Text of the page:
"Engrossing. . .De Kretser confidently marshals her reader back and forth through the book's complex flashback structure, keeping us in suspense even as we read simply for the pleasure of her prose. . . . De Kretser knows when to explain, and when to leave us deliciously wondering." (The Seattle Times Moira Macdonald)

"Multilayered and beguiling....The Hamilton
does enchant, certainly, but--more
important--the book admirably and resolutely
sees the world as it really is." (New York Times Book Review William Boyd)

"One of the best arguments against false exotic
chic I've read." (Washington Times Sudip Bose)

An elegant, of art." ( Laura Miller)

Michelle de Kretser's The Hamilton Case
ratifies every dream one might have of a tropical
landscape....She is, however, as smart and up-
to-date as she can be....A dazzling
performance." (New York Review of Books Anita Desai)

"Comic, tragic, haunting, hallucinatory and
elusive, but vivid and exact, this is a brilliant
book by a brilliant writer."
(Karen Joy Fowler (author of "The Jane Austen Book Club"))

"Hypnotic, lush and calmly observant." (Washington Post Book World Chris Lehmann)

"That rare treasure, a perfect novel...As the plot grows darker and more complex, de Kretser's prose gleams with sinister beauty. Her sentences sparkle like precious things." (Time Magazine (Best Books of 2004) Lev Grossman)

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Customer Reviews

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Most Helpful Customer Reviews on (beta) HASH(0xa6d9c4bc) out of 5 stars 11 reviews
12 of 12 people found the following review helpful
HASH(0xa6726a14) out of 5 stars Maddening July 5 2008
By KEM44 - Published on
Format: Hardcover
The Hamilton Case is one of my favorite books, and The Lost Dog had enough faint traces of what was so captivating about that book that I found it completely maddening to read. The author weaves into a bland and vague love story endless ruminations of visual art, with which she has apparently become captivated. There are glimpses of the brilliance of The Hamilton Case, but overall it is insanely boring to read, and the expression "dancing about architecture" kept popping into my mind as I waded through this thing. I think the author may have suspected as much herself, hence the dog. The only reason I stuck with this book was a ridiculous compulsion to know if the poor thing turned up. I can't help but think that was the point of his disappearance, to manipulate us to endure page after page of undeveloped and unlikable characters and their feelings about a world of self-absorbed pretension. In my case, it worked, but although I made it to the end, I have rarely finished a book with such a feeling of disgust.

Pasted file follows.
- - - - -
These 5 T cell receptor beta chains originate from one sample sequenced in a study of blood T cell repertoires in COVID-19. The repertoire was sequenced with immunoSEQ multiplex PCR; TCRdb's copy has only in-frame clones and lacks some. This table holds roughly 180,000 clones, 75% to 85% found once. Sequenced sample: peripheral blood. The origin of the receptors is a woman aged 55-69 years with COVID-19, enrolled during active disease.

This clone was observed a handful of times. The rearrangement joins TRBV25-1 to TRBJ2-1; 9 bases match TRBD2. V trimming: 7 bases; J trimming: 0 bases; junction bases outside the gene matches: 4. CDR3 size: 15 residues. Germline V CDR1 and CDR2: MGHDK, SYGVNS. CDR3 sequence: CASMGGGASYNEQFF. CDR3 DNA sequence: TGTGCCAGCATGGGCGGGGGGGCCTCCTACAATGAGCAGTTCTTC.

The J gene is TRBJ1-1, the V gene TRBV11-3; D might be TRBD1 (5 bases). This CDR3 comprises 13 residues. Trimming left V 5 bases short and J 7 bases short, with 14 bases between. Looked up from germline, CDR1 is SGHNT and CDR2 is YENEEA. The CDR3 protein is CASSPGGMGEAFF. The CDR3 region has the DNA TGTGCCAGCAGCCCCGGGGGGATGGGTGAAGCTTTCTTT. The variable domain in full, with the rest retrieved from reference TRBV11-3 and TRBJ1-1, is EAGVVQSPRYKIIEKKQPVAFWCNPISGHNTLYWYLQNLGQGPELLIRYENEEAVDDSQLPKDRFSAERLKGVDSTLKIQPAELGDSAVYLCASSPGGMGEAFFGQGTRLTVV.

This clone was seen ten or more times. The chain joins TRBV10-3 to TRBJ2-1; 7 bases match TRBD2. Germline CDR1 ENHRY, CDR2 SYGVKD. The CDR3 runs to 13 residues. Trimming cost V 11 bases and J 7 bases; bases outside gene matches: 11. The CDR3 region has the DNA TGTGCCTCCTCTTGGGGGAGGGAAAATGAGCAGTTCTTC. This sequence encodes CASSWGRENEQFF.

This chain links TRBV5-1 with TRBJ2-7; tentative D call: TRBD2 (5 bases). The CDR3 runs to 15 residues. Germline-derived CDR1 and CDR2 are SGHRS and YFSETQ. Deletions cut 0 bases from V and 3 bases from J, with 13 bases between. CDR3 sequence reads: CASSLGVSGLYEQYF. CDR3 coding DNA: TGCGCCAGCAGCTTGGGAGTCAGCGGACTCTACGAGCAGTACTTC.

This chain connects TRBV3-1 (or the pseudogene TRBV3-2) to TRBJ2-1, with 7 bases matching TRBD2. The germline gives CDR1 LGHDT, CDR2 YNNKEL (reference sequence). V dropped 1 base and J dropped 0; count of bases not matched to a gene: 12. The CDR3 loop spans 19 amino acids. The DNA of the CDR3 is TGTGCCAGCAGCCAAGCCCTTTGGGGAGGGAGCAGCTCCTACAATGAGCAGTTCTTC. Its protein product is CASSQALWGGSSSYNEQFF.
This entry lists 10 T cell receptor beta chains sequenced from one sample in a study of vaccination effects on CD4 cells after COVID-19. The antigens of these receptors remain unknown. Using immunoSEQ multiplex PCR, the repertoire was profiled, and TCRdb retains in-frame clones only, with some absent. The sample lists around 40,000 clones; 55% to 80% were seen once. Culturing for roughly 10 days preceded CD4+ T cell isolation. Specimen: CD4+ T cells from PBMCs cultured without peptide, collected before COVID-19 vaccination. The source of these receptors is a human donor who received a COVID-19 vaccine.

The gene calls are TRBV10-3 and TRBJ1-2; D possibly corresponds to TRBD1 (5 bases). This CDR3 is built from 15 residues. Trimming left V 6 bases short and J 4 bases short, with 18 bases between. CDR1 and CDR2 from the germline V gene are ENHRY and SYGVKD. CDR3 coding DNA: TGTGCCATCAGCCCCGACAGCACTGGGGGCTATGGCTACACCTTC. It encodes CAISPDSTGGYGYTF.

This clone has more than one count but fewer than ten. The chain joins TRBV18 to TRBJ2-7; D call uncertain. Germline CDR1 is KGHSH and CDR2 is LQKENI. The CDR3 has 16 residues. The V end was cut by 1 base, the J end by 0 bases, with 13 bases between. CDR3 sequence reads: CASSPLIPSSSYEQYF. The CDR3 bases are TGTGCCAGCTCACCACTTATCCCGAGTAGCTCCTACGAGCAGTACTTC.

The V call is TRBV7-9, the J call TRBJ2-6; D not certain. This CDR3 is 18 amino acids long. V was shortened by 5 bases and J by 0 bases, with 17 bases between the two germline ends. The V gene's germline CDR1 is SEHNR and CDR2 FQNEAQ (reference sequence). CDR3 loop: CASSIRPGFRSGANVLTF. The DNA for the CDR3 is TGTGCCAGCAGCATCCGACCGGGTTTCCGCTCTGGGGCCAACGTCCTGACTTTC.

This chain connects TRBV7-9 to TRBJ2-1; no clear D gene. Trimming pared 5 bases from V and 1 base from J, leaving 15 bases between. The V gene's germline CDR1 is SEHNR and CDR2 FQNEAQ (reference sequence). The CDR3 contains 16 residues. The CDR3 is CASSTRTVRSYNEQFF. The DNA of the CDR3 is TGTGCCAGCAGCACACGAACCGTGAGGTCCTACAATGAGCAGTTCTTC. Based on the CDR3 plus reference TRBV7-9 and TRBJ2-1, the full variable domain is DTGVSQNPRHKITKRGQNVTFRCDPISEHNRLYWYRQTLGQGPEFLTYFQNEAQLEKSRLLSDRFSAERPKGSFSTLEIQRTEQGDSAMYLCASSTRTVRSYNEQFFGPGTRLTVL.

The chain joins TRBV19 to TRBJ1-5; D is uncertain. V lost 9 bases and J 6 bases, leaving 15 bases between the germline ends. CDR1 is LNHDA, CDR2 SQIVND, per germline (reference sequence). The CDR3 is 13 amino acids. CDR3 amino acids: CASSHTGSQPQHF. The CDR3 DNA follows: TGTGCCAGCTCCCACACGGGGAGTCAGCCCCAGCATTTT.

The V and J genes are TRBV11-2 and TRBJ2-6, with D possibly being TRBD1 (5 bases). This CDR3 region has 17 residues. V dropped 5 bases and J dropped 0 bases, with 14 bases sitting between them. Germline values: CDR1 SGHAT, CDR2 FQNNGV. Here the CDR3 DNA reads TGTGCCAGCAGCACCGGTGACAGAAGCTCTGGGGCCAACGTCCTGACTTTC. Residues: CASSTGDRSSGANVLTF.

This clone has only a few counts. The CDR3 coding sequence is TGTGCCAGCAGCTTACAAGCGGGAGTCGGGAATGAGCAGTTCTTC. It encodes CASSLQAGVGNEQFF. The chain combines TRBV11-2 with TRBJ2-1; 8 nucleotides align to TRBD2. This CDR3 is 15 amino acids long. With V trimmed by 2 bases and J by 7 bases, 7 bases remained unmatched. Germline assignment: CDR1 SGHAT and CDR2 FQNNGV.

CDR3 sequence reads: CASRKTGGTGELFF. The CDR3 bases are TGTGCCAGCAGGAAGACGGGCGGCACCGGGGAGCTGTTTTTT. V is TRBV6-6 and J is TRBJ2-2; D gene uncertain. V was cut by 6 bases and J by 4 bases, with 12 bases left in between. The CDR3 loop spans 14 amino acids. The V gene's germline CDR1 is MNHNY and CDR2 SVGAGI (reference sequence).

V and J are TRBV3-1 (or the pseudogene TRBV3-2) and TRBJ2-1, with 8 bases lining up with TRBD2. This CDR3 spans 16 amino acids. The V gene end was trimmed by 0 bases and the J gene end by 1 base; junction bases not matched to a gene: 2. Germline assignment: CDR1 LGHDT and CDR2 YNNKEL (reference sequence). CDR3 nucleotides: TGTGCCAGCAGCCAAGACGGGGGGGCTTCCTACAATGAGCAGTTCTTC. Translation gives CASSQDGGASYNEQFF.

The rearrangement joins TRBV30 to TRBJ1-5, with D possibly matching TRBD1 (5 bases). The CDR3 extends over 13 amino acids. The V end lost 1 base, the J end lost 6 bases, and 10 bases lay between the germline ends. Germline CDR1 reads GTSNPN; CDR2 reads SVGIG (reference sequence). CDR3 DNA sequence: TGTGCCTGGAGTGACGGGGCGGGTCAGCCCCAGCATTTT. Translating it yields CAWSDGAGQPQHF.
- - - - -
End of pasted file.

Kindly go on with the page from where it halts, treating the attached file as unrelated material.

8 of 8 people found the following review helpful
HASH(0xa64bc36c) out of 5 stars But what happens to the dog???!!! May 18 2008
By Lisa R - Published on
Format: Hardcover
The latest novel by Michelle de Kretser, The Lost Dog, is a story about life, the modern world, and its imperfections. It is part love story, part mystery, and also a social commentary of the modern world. Its origins lie in an incident familiar to de Kretser, as in 2001, her dog, Gus went missing while staying at a farm.
In our story, Tom Loxley is a professor writing a book on Henry James. He takes his dog with him to a small "cabin" in the Australian outback to focus on finishing the project that he seems incapable of completing. The retreat is owned by Nellie Zhang, a semi-famous artist who has a past that is questionable, and that slowly unfolds to the reader throughout the book. Tom's emotional and physical attractions to Nellie comprise one of the main storylines of The Lost Dog.
Several other plotlines are present in the novel, including the story of the search for the dog. The past lives of Tom, Nellie, and Tom's mother are all woven together to provide the framework of de Kretser's story.
Michelle de Kretser is an author who was born in Sri Lanka and immigrated to Australia at the age of 14. The immigrant experience serves as a touchstone for several of the themes present in the novel. Important themes that are explored are the modern world, progress, aging, art, and family.